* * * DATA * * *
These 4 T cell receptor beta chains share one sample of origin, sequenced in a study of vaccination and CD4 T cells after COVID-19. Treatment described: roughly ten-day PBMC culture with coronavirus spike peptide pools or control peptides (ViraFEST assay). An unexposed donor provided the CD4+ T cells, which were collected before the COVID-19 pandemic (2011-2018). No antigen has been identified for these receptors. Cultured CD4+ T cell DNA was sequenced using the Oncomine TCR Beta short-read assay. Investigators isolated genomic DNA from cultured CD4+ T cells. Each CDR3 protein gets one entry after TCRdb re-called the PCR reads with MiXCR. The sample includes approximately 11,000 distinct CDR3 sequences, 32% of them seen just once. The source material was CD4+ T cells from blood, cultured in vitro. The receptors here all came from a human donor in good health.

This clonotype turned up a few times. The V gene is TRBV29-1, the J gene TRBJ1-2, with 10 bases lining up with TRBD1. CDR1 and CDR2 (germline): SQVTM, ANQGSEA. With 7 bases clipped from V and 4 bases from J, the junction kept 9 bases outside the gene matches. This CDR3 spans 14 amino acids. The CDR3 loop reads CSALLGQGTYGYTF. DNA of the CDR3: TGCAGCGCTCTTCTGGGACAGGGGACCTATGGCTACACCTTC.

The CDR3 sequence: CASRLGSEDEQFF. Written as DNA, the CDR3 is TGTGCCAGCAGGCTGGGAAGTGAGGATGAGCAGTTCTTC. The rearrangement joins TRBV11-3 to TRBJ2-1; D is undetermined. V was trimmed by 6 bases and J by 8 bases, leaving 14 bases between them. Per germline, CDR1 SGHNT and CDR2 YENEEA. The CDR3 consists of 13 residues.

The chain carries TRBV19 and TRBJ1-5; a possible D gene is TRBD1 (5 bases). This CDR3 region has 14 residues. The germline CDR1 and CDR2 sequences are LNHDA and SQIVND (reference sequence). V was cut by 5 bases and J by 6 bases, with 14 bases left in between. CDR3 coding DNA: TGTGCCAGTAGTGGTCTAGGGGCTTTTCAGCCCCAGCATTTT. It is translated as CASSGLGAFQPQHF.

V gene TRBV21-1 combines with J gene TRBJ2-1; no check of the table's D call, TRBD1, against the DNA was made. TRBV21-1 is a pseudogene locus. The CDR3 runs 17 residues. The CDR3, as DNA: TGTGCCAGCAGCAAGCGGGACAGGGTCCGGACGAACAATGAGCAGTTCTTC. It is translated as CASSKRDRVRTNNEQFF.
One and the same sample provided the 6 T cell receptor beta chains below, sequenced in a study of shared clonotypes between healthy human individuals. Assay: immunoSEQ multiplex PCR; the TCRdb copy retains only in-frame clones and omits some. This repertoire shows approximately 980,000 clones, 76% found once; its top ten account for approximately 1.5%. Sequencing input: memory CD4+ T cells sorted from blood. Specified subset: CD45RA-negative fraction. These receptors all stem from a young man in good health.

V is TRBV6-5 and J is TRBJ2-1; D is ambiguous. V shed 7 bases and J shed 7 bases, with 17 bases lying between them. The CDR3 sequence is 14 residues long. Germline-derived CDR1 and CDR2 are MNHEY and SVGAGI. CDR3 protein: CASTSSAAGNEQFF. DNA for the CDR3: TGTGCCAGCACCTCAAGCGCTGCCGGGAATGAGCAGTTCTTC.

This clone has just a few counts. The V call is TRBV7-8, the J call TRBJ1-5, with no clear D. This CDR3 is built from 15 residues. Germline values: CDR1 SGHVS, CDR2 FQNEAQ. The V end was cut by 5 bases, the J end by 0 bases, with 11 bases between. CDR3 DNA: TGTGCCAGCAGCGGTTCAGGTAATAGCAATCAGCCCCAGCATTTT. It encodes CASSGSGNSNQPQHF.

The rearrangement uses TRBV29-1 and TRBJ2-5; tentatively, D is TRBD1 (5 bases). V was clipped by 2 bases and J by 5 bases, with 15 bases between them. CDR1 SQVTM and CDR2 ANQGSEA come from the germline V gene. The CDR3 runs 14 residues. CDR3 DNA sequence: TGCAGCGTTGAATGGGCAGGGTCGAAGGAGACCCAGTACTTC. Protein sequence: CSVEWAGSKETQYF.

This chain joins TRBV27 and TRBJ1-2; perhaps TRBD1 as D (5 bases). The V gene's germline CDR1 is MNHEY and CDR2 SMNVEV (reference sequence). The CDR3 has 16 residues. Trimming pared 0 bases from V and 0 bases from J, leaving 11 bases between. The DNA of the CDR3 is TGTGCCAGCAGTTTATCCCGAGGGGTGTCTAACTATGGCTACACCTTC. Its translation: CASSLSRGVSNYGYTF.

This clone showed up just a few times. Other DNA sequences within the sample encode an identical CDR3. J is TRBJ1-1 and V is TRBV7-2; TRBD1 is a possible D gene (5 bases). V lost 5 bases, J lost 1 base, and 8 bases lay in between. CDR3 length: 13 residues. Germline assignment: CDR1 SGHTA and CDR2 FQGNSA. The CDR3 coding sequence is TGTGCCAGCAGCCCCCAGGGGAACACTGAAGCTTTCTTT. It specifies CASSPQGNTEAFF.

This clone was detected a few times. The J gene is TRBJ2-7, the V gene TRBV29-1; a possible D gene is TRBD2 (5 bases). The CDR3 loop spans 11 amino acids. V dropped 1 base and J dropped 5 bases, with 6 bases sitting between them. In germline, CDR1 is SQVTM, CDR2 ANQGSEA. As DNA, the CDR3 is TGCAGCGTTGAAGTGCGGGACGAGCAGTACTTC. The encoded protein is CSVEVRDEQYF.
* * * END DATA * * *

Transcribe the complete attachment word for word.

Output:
These 4 T cell receptor beta chains share one sample of origin, sequenced in a study of vaccination and CD4 T cells after COVID-19. Treatment described: roughly ten-day PBMC culture with coronavirus spike peptide pools or control peptides (ViraFEST assay). An unexposed donor provided the CD4+ T cells, which were collected before the COVID-19 pandemic (2011-2018). No antigen has been identified for these receptors. Cultured CD4+ T cell DNA was sequenced using the Oncomine TCR Beta short-read assay. Investigators isolated genomic DNA from cultured CD4+ T cells. Each CDR3 protein gets one entry after TCRdb re-called the PCR reads with MiXCR. The sample includes approximately 11,000 distinct CDR3 sequences, 32% of them seen just once. The source material was CD4+ T cells from blood, cultured in vitro. The receptors here all came from a human donor in good health.

This clonotype turned up a few times. The V gene is TRBV29-1, the J gene TRBJ1-2, with 10 bases lining up with TRBD1. CDR1 and CDR2 (germline): SQVTM, ANQGSEA. With 7 bases clipped from V and 4 bases from J, the junction kept 9 bases outside the gene matches. This CDR3 spans 14 amino acids. The CDR3 loop reads CSALLGQGTYGYTF. DNA of the CDR3: TGCAGCGCTCTTCTGGGACAGGGGACCTATGGCTACACCTTC.

The CDR3 sequence: CASRLGSEDEQFF. Written as DNA, the CDR3 is TGTGCCAGCAGGCTGGGAAGTGAGGATGAGCAGTTCTTC. The rearrangement joins TRBV11-3 to TRBJ2-1; D is undetermined. V was trimmed by 6 bases and J by 8 bases, leaving 14 bases between them. Per germline, CDR1 SGHNT and CDR2 YENEEA. The CDR3 consists of 13 residues.

The chain carries TRBV19 and TRBJ1-5; a possible D gene is TRBD1 (5 bases). This CDR3 region has 14 residues. The germline CDR1 and CDR2 sequences are LNHDA and SQIVND (reference sequence). V was cut by 5 bases and J by 6 bases, with 14 bases left in between. CDR3 coding DNA: TGTGCCAGTAGTGGTCTAGGGGCTTTTCAGCCCCAGCATTTT. It is translated as CASSGLGAFQPQHF.

V gene TRBV21-1 combines with J gene TRBJ2-1; no check of the table's D call, TRBD1, against the DNA was made. TRBV21-1 is a pseudogene locus. The CDR3 runs 17 residues. The CDR3, as DNA: TGTGCCAGCAGCAAGCGGGACAGGGTCCGGACGAACAATGAGCAGTTCTTC. It is translated as CASSKRDRVRTNNEQFF.
One and the same sample provided the 6 T cell receptor beta chains below, sequenced in a study of shared clonotypes between healthy human individuals. Assay: immunoSEQ multiplex PCR; the TCRdb copy retains only in-frame clones and omits some. This repertoire shows approximately 980,000 clones, 76% found once; its top ten account for approximately 1.5%. Sequencing input: memory CD4+ T cells sorted from blood. Specified subset: CD45RA-negative fraction. These receptors all stem from a young man in good health.

V is TRBV6-5 and J is TRBJ2-1; D is ambiguous. V shed 7 bases and J shed 7 bases, with 17 bases lying between them. The CDR3 sequence is 14 residues long. Germline-derived CDR1 and CDR2 are MNHEY and SVGAGI. CDR3 protein: CASTSSAAGNEQFF. DNA for the CDR3: TGTGCCAGCACCTCAAGCGCTGCCGGGAATGAGCAGTTCTTC.

This clone has just a few counts. The V call is TRBV7-8, the J call TRBJ1-5, with no clear D. This CDR3 is built from 15 residues. Germline values: CDR1 SGHVS, CDR2 FQNEAQ. The V end was cut by 5 bases, the J end by 0 bases, with 11 bases between. CDR3 DNA: TGTGCCAGCAGCGGTTCAGGTAATAGCAATCAGCCCCAGCATTTT. It encodes CASSGSGNSNQPQHF.

The rearrangement uses TRBV29-1 and TRBJ2-5; tentatively, D is TRBD1 (5 bases). V was clipped by 2 bases and J by 5 bases, with 15 bases between them. CDR1 SQVTM and CDR2 ANQGSEA come from the germline V gene. The CDR3 runs 14 residues. CDR3 DNA sequence: TGCAGCGTTGAATGGGCAGGGTCGAAGGAGACCCAGTACTTC. Protein sequence: CSVEWAGSKETQYF.

This chain joins TRBV27 and TRBJ1-2; perhaps TRBD1 as D (5 bases). The V gene's germline CDR1 is MNHEY and CDR2 SMNVEV (reference sequence). The CDR3 has 16 residues. Trimming pared 0 bases from V and 0 bases from J, leaving 11 bases between. The DNA of the CDR3 is TGTGCCAGCAGTTTATCCCGAGGGGTGTCTAACTATGGCTACACCTTC. Its translation: CASSLSRGVSNYGYTF.

This clone showed up just a few times. Other DNA sequences within the sample encode an identical CDR3. J is TRBJ1-1 and V is TRBV7-2; TRBD1 is a possible D gene (5 bases). V lost 5 bases, J lost 1 base, and 8 bases lay in between. CDR3 length: 13 residues. Germline assignment: CDR1 SGHTA and CDR2 FQGNSA. The CDR3 coding sequence is TGTGCCAGCAGCCCCCAGGGGAACACTGAAGCTTTCTTT. It specifies CASSPQGNTEAFF.

This clone was detected a few times. The J gene is TRBJ2-7, the V gene TRBV29-1; a possible D gene is TRBD2 (5 bases). The CDR3 loop spans 11 amino acids. V dropped 1 base and J dropped 5 bases, with 6 bases sitting between them. In germline, CDR1 is SQVTM, CDR2 ANQGSEA. As DNA, the CDR3 is TGCAGCGTTGAAGTGCGGGACGAGCAGTACTTC. The encoded protein is CSVEVRDEQYF.